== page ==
An IDA may claim priority to an earlier-filed application. To claim priority, the IDA must be filed within six months of the first national filing to which priority is claimed. In the U.S., an applicant who wishes to claim priority to an earlier design application filed outside the U.S. can file an IDA that designates the U.S. in lieu of a regular U.S. design application.
In addition, the first portion of the PLTIA also extends the term of all U.S. design patents (whether an IDA or a regular U.S. design application) to 15 years from the date of grant (instead of the current 14-year term), starting with applications filed on the implementation date of the PLTIA. IDAs are valid for an initial period of 5 years and can be renewed for one or more additional periods of 5 years upon payment of required maintenance fees up to the expiry of the total term of protection allowed by each designated country. The maximum term varies from country to country and is usually between 15 and 25 years, as can be seen here. Given that IDAs are subject to 5-year maintenance fees, it is contemplated that applicants seeking U.S. design protection may choose to file a domestic design application in the U.S. and will use the IDA for any desired non-U.S. applications, because maintenance fees are not required for domestic design patents.
This portion of the PLTIA is expected to go into effect approximately one year after enactment (by December 19, 2013).
The second portion of the PLTIA implements the Patent Law Treaty. The PLT portion of the PLTIA implements a number of other significant amendments to U.S. patent law that are intended to harmonize U.S. law with the law of other countries:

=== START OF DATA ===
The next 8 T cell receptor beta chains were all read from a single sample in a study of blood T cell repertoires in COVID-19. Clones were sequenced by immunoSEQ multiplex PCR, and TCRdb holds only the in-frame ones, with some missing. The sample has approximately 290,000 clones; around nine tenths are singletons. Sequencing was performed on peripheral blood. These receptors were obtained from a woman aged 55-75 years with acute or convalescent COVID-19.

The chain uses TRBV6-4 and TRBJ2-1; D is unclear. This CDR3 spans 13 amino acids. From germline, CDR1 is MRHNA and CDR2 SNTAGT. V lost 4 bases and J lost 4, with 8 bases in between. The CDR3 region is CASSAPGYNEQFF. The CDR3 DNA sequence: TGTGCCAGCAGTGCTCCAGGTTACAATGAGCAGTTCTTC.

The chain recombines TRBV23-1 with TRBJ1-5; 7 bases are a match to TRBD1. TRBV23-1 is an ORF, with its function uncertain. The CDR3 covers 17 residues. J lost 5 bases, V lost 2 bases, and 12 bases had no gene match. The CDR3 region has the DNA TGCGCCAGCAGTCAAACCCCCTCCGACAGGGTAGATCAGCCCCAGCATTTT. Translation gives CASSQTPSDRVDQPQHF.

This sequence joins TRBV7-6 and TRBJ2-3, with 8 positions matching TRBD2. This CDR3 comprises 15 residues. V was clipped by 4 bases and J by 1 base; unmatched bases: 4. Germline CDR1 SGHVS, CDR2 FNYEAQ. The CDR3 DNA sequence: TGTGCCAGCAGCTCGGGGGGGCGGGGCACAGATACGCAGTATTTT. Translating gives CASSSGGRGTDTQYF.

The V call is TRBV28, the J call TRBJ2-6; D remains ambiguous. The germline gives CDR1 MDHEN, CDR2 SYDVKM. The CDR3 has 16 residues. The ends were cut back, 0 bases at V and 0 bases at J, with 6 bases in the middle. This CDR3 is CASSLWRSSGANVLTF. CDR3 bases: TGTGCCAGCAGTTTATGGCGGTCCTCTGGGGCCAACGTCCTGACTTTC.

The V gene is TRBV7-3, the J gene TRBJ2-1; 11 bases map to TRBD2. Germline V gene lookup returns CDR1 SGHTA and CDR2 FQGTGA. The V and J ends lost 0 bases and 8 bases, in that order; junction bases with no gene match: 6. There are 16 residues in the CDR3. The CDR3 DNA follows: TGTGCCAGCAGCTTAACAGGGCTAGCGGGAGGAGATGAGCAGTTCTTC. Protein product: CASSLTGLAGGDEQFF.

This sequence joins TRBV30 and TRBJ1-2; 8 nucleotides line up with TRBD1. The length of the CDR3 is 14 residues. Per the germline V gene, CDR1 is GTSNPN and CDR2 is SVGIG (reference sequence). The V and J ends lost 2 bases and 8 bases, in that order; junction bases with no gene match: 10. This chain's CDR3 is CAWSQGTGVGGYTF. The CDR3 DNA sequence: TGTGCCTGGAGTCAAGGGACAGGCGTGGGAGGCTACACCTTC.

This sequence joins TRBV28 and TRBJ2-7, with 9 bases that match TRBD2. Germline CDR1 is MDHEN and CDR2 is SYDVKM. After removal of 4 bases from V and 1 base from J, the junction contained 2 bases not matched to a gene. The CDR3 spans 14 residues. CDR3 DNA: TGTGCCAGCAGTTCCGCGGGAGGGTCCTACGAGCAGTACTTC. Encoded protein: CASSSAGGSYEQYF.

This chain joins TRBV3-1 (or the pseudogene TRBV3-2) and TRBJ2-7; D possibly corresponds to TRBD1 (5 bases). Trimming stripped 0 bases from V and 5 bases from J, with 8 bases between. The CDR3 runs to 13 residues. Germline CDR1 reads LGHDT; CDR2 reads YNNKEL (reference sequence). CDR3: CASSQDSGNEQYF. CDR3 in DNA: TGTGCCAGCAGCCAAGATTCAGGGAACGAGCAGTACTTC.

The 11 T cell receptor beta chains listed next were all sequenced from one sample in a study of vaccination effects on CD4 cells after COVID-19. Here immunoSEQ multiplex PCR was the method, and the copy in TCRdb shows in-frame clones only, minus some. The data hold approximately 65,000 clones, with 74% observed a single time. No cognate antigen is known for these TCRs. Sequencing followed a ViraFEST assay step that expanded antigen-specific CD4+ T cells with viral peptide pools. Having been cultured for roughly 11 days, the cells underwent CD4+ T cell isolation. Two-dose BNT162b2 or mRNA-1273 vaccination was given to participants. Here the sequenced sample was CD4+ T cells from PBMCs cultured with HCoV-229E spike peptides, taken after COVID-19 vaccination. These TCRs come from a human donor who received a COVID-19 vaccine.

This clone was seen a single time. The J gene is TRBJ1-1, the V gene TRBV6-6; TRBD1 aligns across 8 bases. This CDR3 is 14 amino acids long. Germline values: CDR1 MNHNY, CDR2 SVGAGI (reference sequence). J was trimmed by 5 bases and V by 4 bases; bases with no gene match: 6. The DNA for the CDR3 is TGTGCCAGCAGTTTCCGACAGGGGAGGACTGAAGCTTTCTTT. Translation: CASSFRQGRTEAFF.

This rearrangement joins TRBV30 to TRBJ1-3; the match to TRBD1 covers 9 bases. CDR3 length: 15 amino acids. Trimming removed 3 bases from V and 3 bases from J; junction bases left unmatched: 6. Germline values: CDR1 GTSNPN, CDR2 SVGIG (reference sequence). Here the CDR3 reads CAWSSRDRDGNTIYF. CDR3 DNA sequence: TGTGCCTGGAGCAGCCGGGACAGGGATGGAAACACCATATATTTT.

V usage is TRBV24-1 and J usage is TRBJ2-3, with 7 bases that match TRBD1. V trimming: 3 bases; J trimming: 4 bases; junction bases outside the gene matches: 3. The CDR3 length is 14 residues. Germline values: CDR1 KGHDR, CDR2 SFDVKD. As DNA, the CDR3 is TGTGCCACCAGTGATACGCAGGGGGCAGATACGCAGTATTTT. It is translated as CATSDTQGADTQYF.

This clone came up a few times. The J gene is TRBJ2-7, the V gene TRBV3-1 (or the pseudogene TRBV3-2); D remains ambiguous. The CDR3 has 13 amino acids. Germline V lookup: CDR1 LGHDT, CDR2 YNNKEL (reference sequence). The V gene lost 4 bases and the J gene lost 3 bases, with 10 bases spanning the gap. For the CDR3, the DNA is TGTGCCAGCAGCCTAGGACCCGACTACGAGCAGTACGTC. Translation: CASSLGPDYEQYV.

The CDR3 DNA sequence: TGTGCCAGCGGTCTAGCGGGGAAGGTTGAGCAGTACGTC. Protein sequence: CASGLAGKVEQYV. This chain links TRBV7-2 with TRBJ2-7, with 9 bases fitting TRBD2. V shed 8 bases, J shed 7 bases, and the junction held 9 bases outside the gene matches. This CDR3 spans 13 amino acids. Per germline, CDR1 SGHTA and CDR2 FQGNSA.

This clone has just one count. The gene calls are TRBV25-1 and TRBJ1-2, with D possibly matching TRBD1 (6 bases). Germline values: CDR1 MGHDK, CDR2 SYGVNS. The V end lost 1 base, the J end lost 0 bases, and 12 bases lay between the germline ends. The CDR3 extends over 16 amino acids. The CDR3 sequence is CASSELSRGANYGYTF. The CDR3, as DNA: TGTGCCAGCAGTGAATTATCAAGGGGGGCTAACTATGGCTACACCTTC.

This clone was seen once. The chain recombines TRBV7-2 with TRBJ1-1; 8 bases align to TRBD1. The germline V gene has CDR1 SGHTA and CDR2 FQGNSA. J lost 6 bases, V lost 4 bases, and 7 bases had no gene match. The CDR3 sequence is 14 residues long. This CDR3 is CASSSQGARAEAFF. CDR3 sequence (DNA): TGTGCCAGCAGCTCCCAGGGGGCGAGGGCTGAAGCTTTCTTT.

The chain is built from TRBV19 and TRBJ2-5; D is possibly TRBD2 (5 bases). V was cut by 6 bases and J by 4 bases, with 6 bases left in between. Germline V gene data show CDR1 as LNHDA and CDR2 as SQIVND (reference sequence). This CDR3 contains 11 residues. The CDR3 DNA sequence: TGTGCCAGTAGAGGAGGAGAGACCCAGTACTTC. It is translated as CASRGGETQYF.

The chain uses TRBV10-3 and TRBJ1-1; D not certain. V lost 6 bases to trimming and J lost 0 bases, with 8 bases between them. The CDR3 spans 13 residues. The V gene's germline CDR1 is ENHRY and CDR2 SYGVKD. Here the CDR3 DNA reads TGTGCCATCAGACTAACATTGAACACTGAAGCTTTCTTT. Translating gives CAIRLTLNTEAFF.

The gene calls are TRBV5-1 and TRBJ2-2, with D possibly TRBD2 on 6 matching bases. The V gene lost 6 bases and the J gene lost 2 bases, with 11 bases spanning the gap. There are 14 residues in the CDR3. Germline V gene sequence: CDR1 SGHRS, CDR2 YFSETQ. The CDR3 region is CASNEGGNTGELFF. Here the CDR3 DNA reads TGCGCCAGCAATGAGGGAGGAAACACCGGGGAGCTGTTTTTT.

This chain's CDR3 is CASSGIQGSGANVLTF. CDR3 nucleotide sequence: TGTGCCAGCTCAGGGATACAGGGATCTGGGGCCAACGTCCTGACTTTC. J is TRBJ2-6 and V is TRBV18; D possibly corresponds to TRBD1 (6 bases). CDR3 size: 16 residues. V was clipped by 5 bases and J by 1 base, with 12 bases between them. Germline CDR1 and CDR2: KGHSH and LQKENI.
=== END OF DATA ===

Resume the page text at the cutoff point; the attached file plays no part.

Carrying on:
- Under revised 35 U.S.C. 111, utility patent applications will now be given a filing date even if filed without claims.
- Under revised 35 U.S.C. 119, the USPTO will provide a procedure for restoration of priority rights. This creates an effective 2-month grace period beyond the normal 12-month priority deadline to claim priority to an earlier foreign filing or domestic provisional application if the delay in filing the application is unintentional. The Director of the USPTO is empowered to create a similar grace period under 35 U.S.C. 365(b) (for priority claims to international applications that designate countries other than the United States).
- Under new 35 U.S.C. 27, the Director may establish procedures to revive unintentionally abandoned patent applications; to accept unintentionally delayed payment of issue fees; or to accept unintentionally delayed responses in reexamination proceedings. Current patent law provides for revival of unintentionally abandoned applications; this portion of the PLTIA changes the procedures somewhat.
- Under revised 35 U.S.C. 261, the USPTO will maintain a register of "interests in patents and applications." Though not expressly specified in the PLTIA, the PLT itself indicates that these "interests" can include license agreements and security interests.
The implementation date of these provisions is also one year after the date of enactment of the PLTIA (i.e., December 19, 2013). Once implemented, these provisions will apply to all patents and patent applications regardless of filing or issue date, except that the provisions relating to the harmonized filing date standard will apply only to applications with an effective filing date on or after December 19, 2013. Additionally, these provisions will not apply to a patent that is the subject of litigation in an action commenced before December 19, 2013.
The text of the PLTIA is available here (copy of S. 3846 as passed). The Geneva Act may be accessed here, and the PLT may be accessed here.
For more information, please contact Fitch Even partner Edward E. Clair.